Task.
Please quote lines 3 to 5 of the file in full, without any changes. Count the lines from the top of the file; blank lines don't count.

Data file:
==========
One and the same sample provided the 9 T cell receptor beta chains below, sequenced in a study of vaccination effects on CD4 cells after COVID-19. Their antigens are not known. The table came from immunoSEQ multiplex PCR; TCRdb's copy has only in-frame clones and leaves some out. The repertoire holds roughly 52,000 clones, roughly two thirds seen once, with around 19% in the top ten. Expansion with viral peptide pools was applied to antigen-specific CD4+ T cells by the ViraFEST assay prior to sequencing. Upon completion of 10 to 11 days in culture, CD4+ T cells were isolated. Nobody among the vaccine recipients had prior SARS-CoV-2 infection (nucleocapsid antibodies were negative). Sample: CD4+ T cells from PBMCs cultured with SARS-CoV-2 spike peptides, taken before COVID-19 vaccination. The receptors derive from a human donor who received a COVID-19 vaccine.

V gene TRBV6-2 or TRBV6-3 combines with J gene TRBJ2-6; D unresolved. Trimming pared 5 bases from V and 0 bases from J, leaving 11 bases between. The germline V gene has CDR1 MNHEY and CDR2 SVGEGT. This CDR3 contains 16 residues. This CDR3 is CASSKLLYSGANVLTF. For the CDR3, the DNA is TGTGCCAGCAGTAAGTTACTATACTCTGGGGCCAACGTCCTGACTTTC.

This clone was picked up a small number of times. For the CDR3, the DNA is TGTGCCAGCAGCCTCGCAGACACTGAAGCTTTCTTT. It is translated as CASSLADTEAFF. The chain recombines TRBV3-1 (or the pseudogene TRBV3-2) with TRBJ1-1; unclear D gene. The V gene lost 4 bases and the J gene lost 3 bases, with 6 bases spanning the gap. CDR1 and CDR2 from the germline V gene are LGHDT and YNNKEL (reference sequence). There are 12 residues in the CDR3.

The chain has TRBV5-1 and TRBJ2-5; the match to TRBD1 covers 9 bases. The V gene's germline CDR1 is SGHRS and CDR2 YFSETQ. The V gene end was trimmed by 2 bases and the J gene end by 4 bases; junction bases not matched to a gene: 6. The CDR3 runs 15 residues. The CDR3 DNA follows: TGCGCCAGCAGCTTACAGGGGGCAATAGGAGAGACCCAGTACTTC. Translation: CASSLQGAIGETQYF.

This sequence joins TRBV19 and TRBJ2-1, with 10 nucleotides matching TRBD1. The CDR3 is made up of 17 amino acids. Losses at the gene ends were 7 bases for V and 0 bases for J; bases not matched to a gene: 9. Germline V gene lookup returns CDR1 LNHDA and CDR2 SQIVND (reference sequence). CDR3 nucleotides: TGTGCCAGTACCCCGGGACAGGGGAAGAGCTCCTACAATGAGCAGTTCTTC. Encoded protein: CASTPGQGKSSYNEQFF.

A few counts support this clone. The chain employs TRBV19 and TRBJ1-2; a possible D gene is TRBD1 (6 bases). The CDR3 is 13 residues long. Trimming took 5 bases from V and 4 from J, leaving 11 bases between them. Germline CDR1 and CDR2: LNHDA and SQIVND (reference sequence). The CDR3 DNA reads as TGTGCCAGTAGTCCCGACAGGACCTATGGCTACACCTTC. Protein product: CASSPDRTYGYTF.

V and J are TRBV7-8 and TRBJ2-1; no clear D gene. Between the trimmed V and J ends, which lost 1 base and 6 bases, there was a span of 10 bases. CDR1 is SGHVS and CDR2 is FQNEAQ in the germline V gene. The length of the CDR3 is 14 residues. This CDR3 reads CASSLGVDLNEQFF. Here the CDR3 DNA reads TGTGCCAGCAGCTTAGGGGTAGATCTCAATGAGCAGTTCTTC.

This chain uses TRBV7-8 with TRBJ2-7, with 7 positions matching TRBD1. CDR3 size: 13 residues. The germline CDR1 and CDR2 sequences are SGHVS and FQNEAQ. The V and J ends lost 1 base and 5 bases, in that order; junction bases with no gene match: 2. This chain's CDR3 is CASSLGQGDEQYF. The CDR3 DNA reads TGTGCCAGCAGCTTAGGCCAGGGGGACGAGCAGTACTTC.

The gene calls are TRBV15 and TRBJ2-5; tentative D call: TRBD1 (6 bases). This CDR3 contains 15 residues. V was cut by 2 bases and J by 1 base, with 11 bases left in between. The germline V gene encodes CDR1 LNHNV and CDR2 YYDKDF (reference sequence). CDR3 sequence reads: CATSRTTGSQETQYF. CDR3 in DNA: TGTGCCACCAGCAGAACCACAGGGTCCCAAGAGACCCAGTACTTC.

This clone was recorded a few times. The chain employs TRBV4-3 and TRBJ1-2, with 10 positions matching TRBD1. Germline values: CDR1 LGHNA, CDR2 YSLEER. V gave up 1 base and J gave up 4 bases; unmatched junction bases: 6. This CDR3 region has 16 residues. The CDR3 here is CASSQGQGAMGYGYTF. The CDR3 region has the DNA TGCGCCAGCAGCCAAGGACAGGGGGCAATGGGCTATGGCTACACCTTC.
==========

This clone was picked up a small number of times. For the CDR3, the DNA is TGTGCCAGCAGCCTCGCAGACACTGAAGCTTTCTTT. It is translated as CASSLADTEAFF. The chain recombines TRBV3-1 (or the pseudogene TRBV3-2) with TRBJ1-1; unclear D gene. The V gene lost 4 bases and the J gene lost 3 bases, with 6 bases spanning the gap. CDR1 and CDR2 from the germline V gene are LGHDT and YNNKEL (reference sequence). There are 12 residues in the CDR3.

The chain has TRBV5-1 and TRBJ2-5; the match to TRBD1 covers 9 bases. The V gene's germline CDR1 is SGHRS and CDR2 YFSETQ. The V gene end was trimmed by 2 bases and the J gene end by 4 bases; junction bases not matched to a gene: 6. The CDR3 runs 15 residues. The CDR3 DNA follows: TGCGCCAGCAGCTTACAGGGGGCAATAGGAGAGACCCAGTACTTC. Translation: CASSLQGAIGETQYF.

This sequence joins TRBV19 and TRBJ2-1, with 10 nucleotides matching TRBD1. The CDR3 is made up of 17 amino acids. Losses at the gene ends were 7 bases for V and 0 bases for J; bases not matched to a gene: 9. Germline V gene lookup returns CDR1 LNHDA and CDR2 SQIVND (reference sequence). CDR3 nucleotides: TGTGCCAGTACCCCGGGACAGGGGAAGAGCTCCTACAATGAGCAGTTCTTC. Encoded protein: CASTPGQGKSSYNEQFF.